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Who Should Attend Mediation?

If you are an individual involved in a civil dispute, you are always encouraged to attend the mediation in person. But what if your company/organisation is the party involved in the dispute?

If your company/organisation has an upcoming mediation, something important to think about is who should attend the mediation. Here are 3 points to consider when making this decision:

 

1) Authority

Your representative at mediation must be able to make judgment calls on behalf of the company, to negotiate and settle the matter. The goal of mediation is to resolve the dispute at hand. In order for mediation to be productive, the representative must therefore possess a sufficiently flexible mandate to negotiate with the other party, and to be able to sign off should an agreement on terms be reached.

Without sufficient authority, there will be limited room for negotiation between parties. This will likely result in a frustrating experience for everyone. Imagine if parties spent all day hammering out an agreement, only for discussions to fail because someone whose consent was needed failed to participate or cannot be located in time. Infuriating.

If for whatever reason a person whose consent is needed for settlement is unable to attend the session, he/she should be available and contactable in real-time to avoid the above scenario. This will show sincerity in wanting to resolve the matter, and reduce any allegations of not entering into mediations in good faith.

 

2) Other Key Persons

Other persons who should be present at the mediation are specific individuals (if they are key to the dispute), and experts (where technical knowledge is involved).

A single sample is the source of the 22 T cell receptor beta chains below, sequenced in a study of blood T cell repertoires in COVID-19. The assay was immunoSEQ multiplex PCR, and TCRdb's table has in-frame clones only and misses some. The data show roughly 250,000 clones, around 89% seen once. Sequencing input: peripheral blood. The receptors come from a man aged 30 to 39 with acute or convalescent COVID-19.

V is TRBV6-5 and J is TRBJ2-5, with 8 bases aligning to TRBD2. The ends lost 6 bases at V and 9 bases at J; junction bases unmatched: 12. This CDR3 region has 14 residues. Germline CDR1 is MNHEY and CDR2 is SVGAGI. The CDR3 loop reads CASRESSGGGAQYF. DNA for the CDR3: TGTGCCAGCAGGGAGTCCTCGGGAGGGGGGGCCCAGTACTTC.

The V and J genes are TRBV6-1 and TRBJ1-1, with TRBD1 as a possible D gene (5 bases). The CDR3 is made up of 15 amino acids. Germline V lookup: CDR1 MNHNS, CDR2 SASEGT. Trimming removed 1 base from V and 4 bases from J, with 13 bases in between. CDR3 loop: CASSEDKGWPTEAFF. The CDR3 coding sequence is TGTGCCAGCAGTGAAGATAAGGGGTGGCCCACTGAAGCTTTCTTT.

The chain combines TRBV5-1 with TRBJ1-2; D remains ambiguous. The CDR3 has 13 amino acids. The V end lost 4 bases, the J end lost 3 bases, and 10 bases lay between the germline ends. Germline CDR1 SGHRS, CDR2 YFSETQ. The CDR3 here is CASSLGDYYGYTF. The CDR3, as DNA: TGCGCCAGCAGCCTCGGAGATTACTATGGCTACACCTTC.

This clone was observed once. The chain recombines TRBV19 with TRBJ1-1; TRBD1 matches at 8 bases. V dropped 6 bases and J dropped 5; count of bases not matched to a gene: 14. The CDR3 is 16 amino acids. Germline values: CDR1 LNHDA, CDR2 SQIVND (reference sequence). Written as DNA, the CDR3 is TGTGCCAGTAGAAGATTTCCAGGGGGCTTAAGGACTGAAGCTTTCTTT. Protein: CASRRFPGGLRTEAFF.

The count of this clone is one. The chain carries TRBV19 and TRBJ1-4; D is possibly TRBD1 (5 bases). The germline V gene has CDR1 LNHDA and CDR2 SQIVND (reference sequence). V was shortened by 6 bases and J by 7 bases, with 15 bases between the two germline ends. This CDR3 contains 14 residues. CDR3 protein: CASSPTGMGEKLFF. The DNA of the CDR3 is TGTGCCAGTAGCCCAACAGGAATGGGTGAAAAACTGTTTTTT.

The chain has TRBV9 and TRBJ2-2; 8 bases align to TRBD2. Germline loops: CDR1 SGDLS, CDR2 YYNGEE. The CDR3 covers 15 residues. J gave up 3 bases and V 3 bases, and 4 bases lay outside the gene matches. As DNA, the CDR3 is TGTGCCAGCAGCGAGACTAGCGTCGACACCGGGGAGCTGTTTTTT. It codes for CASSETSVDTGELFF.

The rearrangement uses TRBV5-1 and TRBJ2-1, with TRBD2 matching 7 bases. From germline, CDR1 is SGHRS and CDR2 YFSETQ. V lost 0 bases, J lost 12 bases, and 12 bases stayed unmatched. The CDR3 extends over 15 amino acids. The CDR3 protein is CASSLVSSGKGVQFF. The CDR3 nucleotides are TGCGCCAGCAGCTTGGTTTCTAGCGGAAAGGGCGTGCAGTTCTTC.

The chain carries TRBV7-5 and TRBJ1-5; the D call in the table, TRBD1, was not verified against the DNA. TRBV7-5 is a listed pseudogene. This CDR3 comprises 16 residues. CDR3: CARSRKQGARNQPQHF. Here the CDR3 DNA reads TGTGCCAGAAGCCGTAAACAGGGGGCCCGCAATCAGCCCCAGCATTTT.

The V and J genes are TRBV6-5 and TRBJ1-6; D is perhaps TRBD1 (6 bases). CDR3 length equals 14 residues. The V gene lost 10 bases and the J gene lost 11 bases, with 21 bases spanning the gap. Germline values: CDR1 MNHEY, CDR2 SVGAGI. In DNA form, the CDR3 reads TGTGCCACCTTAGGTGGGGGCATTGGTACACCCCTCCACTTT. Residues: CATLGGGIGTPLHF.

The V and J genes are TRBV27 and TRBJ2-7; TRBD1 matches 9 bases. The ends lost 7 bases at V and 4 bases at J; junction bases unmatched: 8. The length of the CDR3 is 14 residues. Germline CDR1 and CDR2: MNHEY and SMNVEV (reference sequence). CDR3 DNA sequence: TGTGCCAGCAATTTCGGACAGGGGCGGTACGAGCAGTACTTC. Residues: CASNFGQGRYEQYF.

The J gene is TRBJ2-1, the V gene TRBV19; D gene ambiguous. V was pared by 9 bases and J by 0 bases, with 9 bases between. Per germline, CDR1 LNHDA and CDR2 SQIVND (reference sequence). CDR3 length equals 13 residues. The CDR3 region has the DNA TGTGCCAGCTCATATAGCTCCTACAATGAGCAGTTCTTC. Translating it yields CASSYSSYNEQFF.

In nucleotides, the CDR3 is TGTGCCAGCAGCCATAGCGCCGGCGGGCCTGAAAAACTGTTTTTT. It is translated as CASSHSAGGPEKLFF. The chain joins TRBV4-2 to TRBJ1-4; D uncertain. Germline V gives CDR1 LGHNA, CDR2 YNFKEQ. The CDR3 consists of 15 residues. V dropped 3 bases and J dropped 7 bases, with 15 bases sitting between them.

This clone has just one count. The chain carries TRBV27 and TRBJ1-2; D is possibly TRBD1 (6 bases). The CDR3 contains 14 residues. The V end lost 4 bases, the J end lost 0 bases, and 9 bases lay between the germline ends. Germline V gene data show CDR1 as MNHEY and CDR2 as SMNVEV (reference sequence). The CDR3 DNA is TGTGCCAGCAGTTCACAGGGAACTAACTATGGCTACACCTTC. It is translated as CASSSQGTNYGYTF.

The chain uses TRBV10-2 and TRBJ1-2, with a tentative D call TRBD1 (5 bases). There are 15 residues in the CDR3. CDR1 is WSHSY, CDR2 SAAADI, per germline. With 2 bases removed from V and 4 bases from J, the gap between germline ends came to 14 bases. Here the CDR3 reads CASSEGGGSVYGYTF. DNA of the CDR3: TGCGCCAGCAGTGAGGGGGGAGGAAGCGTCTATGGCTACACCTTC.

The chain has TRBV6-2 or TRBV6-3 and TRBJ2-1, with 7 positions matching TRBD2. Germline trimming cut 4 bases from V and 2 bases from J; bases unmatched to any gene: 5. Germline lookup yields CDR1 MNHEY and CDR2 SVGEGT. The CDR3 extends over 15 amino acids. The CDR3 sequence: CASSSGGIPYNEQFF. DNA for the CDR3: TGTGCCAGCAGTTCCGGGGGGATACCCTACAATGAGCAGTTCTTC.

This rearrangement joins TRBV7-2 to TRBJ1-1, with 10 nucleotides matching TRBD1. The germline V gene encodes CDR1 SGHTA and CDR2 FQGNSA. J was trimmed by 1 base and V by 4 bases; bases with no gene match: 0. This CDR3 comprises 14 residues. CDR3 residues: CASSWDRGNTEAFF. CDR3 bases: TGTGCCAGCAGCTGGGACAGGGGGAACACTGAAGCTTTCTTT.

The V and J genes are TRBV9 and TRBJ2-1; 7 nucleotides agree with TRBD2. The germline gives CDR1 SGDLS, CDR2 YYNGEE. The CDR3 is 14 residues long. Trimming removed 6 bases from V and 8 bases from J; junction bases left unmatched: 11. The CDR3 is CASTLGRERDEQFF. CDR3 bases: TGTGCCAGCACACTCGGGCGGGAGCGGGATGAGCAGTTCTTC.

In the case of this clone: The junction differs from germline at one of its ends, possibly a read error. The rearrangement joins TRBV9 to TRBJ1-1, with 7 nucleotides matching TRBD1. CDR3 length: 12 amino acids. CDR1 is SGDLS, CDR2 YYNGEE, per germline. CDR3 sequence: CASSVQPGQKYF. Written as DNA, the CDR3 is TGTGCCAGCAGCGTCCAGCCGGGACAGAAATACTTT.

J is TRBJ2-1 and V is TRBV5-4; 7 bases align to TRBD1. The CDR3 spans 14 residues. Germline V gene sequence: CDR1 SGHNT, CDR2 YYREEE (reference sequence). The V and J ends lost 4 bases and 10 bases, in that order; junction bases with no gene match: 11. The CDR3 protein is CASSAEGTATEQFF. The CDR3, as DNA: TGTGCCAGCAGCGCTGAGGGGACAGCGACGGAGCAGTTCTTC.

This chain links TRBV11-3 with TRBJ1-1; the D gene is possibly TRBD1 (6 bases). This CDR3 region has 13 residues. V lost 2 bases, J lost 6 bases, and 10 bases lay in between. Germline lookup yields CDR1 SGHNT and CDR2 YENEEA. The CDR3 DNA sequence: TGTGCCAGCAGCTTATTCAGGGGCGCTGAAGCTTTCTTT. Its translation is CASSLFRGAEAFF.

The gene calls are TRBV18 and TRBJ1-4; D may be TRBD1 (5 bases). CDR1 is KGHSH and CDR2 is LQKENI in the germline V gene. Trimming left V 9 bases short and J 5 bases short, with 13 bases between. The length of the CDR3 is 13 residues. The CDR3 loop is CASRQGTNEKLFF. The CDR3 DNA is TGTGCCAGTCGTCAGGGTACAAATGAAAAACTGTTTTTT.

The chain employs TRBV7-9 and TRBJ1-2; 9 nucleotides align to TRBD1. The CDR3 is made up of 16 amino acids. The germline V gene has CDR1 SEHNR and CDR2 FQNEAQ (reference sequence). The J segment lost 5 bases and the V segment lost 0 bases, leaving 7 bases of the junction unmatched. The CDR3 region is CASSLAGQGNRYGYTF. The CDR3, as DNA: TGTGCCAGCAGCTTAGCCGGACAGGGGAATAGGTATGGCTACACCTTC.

Even where parties are represented by counsel, the principals are still encouraged to attend the session in person. Lawyers’ involvement should not replace active participation of the principals. This way, parties can advocate for themselves. This helps ensure a thorough airing of the issues to be discussed – an essential part of the mediation process to reach a mutually acceptable and lasting settlement agreement.

 

3) Signals Sent

Finally, consider the signal which you intend to send to the other parties at the mediation. Attendance by a low level representative (even with full authority and mandate) may be read as a sign that mediation is not being taken seriously. Participation by the CEO however, will no doubt be taken as a sign of respect and a sincere attempt to settle. This might be quite relevant in Asian cultures where “face” is important.

 

Deciding on the right persons to attend mediation on behalf of a company/organisation is a nuanced and strategic consideration. Next time you decide on the organisational representatives to attend mediation, consider the points above and choose accordingly.

 


To learn more about mediation, check out our training programmes. Peacemakers is focused on delivering conflict management, negotiation, and mediation training courses to organisations, customised for their specific industries and corporate cultures. Contact us at mediate@peacemakers.sg to see how we can assist you with your training needs today.

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